By Gregg Keizer
April 16, 2007
The group behind last week's massive Storm Trojan spam blast set up
Windows users with a one-two punch by switching tactics in midrun,
making the second stage's subject headings more believable, researchers
"There was a very distinct transition point" between the two stages,
said Adam Swidler, senior manager of solutions marketing at Postini Inc.
"It was a concerted effort to trick users."
The huge wave of worm-infected spam e-mails sent out starting early
Thursday had receded by about 2 a.m. Pacific Time Friday. "It petered
out around then, and spam went back to its average daily and hourly
rates," said Swidler. "We're still crunching the numbers, but it looks
like three times that of the largest in the last 12 months, around 60
million [messages] total."
Although most of the attention was paid to the attack's second phase --
when spammed messages arrived with subject headings such as "Worm
Alert!" and "Virus Activity Detected!" -- the assault began with less
alarming mail marked "Our Love Nest," "A Token of My Love" and other
The switch, speculated Swidler, was by design. "The first part was more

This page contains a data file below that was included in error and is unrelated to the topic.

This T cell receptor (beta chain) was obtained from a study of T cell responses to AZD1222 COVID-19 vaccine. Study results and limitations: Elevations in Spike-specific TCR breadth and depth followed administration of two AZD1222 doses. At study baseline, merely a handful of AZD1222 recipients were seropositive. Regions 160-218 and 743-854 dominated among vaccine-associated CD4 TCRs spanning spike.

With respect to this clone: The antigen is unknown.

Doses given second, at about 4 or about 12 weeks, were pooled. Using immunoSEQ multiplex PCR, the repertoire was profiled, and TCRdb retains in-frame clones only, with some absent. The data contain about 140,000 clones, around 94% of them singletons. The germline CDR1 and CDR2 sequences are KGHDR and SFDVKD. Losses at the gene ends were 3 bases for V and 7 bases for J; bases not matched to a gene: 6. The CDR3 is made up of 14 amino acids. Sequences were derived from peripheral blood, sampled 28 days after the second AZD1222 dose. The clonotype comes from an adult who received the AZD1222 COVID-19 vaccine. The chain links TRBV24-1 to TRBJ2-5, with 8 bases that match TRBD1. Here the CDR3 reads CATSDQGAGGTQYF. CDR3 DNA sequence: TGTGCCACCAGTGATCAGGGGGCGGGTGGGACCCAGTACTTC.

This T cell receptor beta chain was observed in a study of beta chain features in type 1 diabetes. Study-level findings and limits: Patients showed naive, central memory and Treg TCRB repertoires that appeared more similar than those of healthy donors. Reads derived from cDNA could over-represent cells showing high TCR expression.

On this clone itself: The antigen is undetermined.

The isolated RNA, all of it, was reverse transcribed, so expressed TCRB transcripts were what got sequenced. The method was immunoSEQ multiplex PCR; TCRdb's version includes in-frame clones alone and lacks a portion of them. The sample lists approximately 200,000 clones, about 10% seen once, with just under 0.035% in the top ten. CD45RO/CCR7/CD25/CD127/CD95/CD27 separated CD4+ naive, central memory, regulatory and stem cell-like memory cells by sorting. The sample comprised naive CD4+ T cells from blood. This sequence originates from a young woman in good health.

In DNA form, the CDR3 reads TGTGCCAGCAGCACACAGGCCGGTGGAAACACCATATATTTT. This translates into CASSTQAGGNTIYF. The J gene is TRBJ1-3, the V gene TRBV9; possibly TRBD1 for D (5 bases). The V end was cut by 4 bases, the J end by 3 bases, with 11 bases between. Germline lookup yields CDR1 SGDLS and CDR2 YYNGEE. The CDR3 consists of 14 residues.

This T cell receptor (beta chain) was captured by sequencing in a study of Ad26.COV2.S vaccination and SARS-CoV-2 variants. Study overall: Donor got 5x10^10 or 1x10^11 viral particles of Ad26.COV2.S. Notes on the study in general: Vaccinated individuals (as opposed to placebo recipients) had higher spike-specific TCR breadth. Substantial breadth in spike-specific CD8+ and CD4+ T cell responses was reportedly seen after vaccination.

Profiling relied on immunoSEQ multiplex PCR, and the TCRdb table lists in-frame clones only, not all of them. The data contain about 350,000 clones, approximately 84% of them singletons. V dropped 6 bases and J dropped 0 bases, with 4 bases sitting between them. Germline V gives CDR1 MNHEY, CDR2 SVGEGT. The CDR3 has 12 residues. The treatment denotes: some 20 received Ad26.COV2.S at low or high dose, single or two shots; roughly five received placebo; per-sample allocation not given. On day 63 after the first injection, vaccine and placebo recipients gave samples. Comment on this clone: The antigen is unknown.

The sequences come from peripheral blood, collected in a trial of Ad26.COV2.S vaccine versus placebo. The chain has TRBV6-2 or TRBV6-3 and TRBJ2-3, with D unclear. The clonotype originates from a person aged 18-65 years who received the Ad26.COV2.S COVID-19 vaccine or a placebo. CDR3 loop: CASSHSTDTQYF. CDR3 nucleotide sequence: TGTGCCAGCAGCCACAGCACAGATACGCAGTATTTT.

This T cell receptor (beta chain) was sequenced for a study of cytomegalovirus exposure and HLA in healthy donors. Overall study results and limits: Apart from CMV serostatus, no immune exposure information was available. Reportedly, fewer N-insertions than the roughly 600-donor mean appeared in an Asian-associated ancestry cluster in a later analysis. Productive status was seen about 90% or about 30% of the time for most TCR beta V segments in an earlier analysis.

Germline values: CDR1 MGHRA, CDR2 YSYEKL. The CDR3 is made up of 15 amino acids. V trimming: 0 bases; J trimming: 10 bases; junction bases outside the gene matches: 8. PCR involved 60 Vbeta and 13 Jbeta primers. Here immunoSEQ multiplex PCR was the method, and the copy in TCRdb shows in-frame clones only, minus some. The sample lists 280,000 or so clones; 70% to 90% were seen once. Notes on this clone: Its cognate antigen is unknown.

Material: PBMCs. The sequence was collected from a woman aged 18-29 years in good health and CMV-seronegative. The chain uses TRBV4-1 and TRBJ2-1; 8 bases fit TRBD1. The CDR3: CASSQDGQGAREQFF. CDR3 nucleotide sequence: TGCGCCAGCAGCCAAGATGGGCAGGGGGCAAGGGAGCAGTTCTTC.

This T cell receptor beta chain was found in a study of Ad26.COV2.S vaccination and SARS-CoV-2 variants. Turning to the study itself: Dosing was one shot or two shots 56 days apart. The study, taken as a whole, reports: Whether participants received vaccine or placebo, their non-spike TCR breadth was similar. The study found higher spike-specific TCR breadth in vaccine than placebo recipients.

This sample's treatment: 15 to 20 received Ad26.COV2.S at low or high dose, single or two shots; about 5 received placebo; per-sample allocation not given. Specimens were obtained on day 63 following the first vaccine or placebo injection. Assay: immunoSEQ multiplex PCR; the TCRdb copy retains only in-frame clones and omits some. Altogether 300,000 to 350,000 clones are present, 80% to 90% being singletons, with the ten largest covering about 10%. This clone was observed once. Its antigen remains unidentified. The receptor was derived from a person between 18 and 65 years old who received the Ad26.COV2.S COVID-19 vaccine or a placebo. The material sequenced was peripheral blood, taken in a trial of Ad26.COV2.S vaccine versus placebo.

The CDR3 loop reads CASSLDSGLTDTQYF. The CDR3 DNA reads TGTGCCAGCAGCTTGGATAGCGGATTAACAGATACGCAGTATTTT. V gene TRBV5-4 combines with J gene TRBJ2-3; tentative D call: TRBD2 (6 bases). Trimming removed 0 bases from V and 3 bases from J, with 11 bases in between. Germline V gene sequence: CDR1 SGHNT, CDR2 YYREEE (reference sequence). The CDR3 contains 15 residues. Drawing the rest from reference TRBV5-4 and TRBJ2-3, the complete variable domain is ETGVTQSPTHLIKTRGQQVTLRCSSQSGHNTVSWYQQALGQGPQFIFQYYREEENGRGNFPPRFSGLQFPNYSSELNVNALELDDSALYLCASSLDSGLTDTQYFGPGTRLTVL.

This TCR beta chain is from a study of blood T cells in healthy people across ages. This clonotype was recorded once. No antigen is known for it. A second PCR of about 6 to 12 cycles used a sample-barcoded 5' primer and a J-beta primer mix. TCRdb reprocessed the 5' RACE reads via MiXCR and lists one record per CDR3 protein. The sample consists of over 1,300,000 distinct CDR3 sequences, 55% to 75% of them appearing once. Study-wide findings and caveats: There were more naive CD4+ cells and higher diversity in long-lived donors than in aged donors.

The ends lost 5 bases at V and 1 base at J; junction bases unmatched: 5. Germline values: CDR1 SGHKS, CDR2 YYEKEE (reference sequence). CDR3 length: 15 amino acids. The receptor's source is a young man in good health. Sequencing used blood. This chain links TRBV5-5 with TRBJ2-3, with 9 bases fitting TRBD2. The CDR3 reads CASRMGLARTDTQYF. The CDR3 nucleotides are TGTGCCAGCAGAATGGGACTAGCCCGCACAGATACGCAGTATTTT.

love-related and created the illusion of a worm attack going on," he
said. "They were able to control the mutation and do the switch so that
there was a clear point where there were almost none of the 'love'
messages. That played to the second phase."
In fact, love-labeled spam carrying variants of the Storm Trojan --
which first appeared in January and got its nickname from subject heads
touting news of damaging winter storms in Europe -- was spotted by some
security vendors last Wednesday. Trend Micro Inc.'s malware blog noted a
round of love-related spam hitting Japanese in-boxes a day before the
attack's second stage started.
Last week, Swidler called the two-part attack a "self-fulfilling
prophecy" because of the attacker's skill at setting up recipients for
the second stage, which played off fears of an actual infection to dupe
users into running the attached executable file.
When the malware executes, it installs a rootkit to cloak itself,
disables security software, steals confidential information from the PC
and adds the infected machine to a botnet of compromised computers.
Storm Trojan can also self-propagate by rooting out e-mail addresses
from the PC and sending copies of itself to those people.
However, the newly-infected PCs are staying quiet -- for the moment,
said Swidler. "They haven't immediately launched an attack off these new
bots," he said. "It looks like they're building out their inventory [of
bots]." That, though, bodes ill for the future. "It's reasonable to
assume that with these new bots, spam [volume] will only continue to
climb," said Swidler.
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